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CHARLOTTE, N.C. — Protesters from scores of groups around the country filled the streets of Charlotte on Sunday afternoon to push their agenda as Democrats gathered in the city for their convention.

The list of grievances was long, and it included issues like the crackdown on illegal immigrants, foreclosures across the country, the environment, gay rights, jobs and labor. But the number of protesters who came to Charlotte might not have been what some anticipated.

Police estimates for the crowd were from 800 to 1,000, although an organizer for the coalition of groups marching put the total at 3,000. Either way, it was more than the number who showed up in Tampa, Fla., last week for the Republican National Convention, when a few hundred participated in protests. Organizers had anticipated anywhere from 2,000 to 10,000 protesters in Charlotte, a major banking city.

The numbers on the streets swelled with the addition of hundreds of police officers from throughout the Southeast. There were two arrests. One was of a female demonstrator who violated a local ordinance by wearing a mask and who the police said was found to be carrying a knife. The other was of a man who was watching the event and was accused of public intoxication and assault on a government official.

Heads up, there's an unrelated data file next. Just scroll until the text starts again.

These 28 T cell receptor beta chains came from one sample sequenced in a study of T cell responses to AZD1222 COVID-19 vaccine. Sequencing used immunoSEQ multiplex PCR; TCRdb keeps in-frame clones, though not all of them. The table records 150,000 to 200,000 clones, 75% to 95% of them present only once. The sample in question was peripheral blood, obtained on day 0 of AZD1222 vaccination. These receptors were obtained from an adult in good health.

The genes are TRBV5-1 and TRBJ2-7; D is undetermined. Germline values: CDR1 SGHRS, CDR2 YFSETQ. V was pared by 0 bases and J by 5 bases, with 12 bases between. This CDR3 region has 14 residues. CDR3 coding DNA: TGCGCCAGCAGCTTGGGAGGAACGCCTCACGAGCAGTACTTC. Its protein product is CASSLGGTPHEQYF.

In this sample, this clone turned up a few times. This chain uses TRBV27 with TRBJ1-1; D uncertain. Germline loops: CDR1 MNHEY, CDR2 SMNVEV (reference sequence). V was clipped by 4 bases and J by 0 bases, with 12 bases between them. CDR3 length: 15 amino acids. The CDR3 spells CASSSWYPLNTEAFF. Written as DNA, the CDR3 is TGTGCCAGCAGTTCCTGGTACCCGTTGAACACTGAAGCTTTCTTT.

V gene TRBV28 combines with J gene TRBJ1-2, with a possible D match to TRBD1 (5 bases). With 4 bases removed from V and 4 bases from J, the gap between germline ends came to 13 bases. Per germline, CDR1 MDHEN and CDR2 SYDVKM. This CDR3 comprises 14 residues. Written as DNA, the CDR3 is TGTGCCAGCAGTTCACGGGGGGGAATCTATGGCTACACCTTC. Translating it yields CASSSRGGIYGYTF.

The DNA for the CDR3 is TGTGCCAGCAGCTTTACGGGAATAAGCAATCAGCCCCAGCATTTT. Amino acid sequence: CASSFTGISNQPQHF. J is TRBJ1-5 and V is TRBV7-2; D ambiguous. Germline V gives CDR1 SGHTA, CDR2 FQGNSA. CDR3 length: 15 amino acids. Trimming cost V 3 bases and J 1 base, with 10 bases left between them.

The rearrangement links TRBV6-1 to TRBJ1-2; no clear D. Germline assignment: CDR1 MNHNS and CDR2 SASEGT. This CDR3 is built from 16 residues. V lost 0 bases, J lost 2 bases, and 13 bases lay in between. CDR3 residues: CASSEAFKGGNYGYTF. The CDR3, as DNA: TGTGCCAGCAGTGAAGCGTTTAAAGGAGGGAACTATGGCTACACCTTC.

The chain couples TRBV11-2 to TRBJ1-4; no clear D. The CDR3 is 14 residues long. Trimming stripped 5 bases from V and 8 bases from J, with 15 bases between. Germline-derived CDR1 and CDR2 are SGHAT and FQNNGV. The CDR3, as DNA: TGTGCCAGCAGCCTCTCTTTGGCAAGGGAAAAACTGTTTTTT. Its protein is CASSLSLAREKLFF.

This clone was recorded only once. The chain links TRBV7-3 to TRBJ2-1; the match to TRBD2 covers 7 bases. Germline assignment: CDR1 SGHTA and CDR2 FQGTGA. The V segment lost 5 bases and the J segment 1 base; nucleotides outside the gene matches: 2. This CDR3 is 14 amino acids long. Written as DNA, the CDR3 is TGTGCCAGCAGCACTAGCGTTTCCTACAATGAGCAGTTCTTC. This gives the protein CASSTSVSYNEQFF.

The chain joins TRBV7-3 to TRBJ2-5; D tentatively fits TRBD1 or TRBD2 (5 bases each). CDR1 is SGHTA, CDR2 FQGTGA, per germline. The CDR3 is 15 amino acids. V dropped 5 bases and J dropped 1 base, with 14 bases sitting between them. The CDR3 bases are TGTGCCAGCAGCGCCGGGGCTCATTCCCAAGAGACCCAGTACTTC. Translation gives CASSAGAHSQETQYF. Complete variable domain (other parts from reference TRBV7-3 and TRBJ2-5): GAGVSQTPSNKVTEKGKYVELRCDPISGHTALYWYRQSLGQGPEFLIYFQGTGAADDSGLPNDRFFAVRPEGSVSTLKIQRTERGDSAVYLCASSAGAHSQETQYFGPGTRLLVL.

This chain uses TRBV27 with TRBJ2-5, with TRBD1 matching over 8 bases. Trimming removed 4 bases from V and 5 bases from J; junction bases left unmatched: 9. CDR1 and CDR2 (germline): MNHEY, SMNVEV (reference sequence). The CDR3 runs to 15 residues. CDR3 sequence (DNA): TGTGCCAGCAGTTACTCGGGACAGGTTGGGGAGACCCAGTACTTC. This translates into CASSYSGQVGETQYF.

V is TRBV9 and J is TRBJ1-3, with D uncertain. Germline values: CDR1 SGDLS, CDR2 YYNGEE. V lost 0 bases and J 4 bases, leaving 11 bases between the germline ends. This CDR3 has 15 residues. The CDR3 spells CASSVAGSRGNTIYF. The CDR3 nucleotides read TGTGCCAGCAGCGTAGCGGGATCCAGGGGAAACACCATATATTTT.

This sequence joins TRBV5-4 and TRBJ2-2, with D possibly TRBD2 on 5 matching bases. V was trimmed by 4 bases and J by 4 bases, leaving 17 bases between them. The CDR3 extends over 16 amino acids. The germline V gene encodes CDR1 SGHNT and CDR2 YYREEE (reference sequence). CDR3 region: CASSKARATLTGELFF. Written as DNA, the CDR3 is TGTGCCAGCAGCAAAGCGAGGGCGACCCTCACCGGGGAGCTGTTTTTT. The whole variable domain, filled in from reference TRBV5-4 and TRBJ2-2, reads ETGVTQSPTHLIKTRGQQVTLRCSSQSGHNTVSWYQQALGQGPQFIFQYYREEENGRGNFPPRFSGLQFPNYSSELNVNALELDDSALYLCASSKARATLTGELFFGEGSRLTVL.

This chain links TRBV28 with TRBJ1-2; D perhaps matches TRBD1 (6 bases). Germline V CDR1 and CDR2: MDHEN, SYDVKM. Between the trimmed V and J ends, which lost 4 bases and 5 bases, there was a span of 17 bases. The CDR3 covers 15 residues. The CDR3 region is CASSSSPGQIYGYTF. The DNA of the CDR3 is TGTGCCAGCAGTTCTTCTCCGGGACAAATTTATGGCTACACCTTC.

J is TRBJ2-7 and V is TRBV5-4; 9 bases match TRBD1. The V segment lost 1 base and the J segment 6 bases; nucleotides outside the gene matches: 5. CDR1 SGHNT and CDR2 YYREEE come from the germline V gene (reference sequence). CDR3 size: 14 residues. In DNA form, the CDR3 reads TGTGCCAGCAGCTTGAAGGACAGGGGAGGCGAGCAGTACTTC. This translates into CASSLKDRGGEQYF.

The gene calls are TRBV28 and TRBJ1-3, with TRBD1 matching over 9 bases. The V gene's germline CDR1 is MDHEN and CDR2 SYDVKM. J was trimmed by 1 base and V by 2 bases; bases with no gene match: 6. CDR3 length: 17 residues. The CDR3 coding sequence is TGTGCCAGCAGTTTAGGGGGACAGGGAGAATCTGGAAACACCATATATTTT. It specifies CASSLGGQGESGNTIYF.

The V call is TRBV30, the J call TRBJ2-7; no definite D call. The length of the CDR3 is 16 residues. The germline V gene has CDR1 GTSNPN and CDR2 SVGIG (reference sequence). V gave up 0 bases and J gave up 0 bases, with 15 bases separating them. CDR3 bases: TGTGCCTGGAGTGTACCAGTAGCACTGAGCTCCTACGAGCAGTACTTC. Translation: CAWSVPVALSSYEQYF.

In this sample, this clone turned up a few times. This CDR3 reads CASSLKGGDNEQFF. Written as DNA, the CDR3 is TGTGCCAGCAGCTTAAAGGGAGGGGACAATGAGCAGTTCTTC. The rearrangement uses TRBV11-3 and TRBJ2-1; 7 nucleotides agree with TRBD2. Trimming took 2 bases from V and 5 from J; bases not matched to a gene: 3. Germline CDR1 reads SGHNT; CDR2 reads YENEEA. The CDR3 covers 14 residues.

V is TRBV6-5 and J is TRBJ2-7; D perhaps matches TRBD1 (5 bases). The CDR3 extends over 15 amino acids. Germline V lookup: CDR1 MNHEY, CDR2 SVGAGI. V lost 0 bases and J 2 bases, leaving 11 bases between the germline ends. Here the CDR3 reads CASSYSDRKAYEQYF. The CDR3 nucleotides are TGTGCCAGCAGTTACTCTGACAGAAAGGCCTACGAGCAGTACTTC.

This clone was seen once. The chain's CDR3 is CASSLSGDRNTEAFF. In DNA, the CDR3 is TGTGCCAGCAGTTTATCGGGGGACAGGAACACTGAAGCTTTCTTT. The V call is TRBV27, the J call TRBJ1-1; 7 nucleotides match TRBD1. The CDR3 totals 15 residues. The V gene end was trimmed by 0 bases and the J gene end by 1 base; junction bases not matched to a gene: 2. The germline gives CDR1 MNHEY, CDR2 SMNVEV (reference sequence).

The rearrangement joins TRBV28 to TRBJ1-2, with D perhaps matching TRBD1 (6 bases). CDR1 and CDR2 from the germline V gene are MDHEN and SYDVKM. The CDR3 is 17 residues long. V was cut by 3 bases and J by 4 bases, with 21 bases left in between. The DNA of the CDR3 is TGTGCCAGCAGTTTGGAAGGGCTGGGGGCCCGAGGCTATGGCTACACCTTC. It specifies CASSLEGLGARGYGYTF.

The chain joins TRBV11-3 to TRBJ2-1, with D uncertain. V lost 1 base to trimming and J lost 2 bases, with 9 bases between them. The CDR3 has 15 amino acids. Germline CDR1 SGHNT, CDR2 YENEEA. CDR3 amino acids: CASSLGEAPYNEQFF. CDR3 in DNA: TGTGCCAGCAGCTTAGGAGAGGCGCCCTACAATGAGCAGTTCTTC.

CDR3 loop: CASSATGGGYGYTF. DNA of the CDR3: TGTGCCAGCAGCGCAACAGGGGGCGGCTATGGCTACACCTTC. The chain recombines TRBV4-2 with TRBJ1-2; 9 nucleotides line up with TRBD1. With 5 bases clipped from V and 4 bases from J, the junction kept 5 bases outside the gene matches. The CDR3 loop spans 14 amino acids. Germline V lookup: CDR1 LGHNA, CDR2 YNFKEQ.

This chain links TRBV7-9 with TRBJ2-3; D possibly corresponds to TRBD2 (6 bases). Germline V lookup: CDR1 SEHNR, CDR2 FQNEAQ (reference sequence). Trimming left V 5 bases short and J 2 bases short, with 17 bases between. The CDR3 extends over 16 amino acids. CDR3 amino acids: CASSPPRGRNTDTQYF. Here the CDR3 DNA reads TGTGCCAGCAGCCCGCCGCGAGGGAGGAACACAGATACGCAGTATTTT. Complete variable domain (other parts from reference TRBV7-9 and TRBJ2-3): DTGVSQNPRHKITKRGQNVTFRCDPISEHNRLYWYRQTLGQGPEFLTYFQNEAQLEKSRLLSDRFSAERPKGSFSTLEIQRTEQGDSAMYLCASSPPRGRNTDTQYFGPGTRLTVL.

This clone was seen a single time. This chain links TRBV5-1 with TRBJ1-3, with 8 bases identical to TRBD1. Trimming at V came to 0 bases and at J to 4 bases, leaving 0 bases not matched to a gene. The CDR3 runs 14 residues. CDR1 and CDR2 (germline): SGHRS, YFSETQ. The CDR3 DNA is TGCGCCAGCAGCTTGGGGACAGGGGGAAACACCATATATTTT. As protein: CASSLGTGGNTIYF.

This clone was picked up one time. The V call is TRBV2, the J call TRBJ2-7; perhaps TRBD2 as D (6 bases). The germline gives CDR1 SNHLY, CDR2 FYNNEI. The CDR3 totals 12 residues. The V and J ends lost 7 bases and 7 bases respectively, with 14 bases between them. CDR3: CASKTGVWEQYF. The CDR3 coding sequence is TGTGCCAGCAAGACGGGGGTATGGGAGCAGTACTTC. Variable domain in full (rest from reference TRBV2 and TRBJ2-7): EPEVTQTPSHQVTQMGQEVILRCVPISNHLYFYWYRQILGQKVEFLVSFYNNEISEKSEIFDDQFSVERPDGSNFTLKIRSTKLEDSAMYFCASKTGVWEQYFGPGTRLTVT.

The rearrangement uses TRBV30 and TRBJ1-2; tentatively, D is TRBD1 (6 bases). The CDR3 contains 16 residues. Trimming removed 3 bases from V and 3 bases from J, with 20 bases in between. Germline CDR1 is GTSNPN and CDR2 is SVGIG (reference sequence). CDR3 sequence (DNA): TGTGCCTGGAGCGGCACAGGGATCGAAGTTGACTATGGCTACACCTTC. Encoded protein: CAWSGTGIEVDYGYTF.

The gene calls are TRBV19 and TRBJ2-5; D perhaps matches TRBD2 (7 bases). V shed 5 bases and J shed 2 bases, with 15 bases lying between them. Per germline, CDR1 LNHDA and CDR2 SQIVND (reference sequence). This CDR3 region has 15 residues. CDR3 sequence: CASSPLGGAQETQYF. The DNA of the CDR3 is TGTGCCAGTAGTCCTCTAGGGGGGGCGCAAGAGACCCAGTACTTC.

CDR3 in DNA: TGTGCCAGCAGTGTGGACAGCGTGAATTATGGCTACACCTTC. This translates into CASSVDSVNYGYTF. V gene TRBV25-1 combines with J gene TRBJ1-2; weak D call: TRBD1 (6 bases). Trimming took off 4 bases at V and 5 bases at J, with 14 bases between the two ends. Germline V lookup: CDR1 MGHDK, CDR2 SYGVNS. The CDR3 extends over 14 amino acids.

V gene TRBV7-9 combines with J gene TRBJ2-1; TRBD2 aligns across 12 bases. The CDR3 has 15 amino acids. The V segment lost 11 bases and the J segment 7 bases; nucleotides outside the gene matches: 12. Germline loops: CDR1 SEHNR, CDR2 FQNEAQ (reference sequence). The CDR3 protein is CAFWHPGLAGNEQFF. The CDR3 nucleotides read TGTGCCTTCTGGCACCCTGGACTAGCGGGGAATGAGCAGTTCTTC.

But as promised by protesters — and assured by the large police presence — it was a mostly peaceful march that focused on issues on a hot, steamy day.

Among the protesters were illegal immigrants from Phoenix, some wearing T-shirts that read, “Undocumented, Unafraid,” and “Arrest Arpaio,” referring to Joe Arpaio, the Maricopa County sheriff who has been accused of going after Hispanic immigrants in Arizona.

“We come here because we are tired of the abuse in the community,” said Fernando Lopez, who spoke for the group at a rally in Frazier Park before the march. “We’re tired of being incarcerated every single day. We’re used as the cheapest labor as migrants. Why? Because the United States has been taking care of its business, which is exploit the rest of the planet.”

Bank of America, with its headquarters in Charlotte, was among the main targets of the protesters. The bank continues to be embroiled in controversy over its role in mortgage foreclosures around the country.

Pat McCoy, the director of Action NC, a group that focuses on poverty, called for more robust investigations into lending practices. He said the Department of Justice “until just recently had more people investigating whether Roger Clemens lied to Congress as a baseball pitcher about steroid use than they had investigating the entire U.S. financial system about mortgage fraud.”